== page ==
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The Battalion

The Student News Site of Texas A&M University - College Station

The Battalion

The Student News Site of Texas A&M University - College Station

The Battalion

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Texas A&M outfielder Jace Laviolette (17) robs a home run from Florida infielder Cade Kurland (4) in the top of the ninth inning during Texas A&M’s game against Florida at the NCAA Men’s College World Series at Charles Schwab Field in Omaha, Nebraska on Sunday, June 15, 2024. (Hannah Harrison/The Battalion)
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June 16, 2024

A voice like mine

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Photo by Photo by Cassie Stricker

Angel Franco aspires to work in the field of football after her time at The Battalion is over. 

There’s no other way to put it. Beth Mowins, ESPN play-by-play announcer, broke one of the biggest barriers in sports. She became the first woman ever to call a nationally televised NFL game during Monday Night Football.
 The last time this happened, the year was 1987 and Gayle Sierens called a matchup between the Kansas City Chiefs and Seattle Seahawks on NBC. Sirens set the stage for Mowins to continue to break barriers in the broadcast booth — even if it took 30 years.
 As a woman who aspires to work in football once my college days are over, this moment meant so much for me, and I know I wasn’t the only one. The outpour of support definitely outweighed the negative, because let’s be honest, there is always going to be people who are not going to like the change.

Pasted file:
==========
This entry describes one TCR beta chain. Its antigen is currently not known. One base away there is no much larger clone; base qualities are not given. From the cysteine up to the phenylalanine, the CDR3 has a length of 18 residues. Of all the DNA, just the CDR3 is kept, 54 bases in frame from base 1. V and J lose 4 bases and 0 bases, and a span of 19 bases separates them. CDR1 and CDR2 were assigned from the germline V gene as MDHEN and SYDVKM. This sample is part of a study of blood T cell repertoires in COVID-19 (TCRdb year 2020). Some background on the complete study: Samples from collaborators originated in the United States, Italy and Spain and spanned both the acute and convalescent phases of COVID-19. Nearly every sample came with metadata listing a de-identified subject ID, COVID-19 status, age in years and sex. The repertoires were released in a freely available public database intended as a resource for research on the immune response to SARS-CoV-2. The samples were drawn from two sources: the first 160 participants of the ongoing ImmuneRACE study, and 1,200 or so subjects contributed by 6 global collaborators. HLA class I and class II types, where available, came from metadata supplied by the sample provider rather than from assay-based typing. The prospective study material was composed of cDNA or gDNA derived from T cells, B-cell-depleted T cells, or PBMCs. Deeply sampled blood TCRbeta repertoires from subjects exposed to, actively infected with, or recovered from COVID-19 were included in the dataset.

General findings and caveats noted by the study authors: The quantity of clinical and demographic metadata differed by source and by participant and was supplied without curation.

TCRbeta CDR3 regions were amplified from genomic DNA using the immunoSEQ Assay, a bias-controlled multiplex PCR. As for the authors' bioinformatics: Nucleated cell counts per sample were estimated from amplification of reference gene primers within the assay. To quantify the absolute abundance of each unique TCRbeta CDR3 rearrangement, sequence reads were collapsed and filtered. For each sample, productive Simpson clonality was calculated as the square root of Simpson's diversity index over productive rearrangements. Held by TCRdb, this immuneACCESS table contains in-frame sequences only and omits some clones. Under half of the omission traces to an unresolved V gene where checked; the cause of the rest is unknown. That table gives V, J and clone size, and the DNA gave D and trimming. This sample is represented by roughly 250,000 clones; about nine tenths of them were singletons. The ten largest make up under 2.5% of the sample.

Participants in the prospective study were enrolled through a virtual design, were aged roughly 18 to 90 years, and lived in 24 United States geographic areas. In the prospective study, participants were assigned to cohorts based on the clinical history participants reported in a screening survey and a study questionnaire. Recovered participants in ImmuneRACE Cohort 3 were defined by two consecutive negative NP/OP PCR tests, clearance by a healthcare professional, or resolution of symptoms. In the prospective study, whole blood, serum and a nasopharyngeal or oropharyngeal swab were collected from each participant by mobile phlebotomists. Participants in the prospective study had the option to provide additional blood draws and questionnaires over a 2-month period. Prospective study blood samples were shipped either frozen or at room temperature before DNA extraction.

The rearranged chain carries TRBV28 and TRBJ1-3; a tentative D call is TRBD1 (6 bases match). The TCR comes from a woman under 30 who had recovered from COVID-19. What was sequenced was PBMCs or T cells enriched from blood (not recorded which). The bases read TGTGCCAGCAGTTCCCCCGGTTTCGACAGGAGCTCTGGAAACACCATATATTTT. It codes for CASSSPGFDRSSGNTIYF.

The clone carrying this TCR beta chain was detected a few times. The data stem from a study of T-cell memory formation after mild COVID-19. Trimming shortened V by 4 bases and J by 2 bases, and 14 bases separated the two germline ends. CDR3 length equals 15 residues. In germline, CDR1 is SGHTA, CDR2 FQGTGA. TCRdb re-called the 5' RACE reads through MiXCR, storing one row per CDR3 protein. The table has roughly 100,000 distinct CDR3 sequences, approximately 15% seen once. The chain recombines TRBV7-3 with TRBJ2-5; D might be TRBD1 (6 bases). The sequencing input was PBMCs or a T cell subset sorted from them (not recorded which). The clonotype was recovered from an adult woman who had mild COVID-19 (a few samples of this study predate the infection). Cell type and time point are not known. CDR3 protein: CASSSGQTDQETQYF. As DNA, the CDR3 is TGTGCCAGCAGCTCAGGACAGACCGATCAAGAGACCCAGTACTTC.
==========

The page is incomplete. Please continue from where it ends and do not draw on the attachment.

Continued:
Growing up, I was always the girl who would rather play football than with dolls, I religiously watch NFL games on Sunday, Monday and Thursday and for all my life it’s been a man that’s talking. Don’t get me wrong, I love hearing Al Michaels and Chris Collinsworth calling Sunday Night Football, but for the first time in my life, I heard a voice that sounded like mine.
Being a woman in a male dominated profession is not easy and I say that with three years of real experience as the sports editor for The Battalion. I have in no way experienced any of the challenges that women like Mowins and Sierens had to go through while trailblazing the road for those of us to hope to follow in their steps. But boy am I thankful that I have such strong women to look to when in a tough bind.
 The feeling of seeing a woman who I grew up listening to while watching college softball call a football game was an emotional experience. I was so emotional that I called my parents crying because of what that meant to me.
 In May, I went to a conference in Austin for the Association of Women in Sports Media. At that conference, I felt what I felt last night— inspired. The feeling being around so many strong women in sports only solidifies my decision to follow my passion. Which means that everything the women in sports have done so far is working.
Mowins proved last night that just because she’s a woman that doesn’t mean she can’t call a football game. Not only did she carry Rex Ryan, who’s making the transition from coach to analyst, she proved that gender shouldn’t play a role in a sports job.
If you’re qualified to do the job, then nothing else should matter.
Angel Franco is a telecommunication media studies junior and sports editor for The Battalion.

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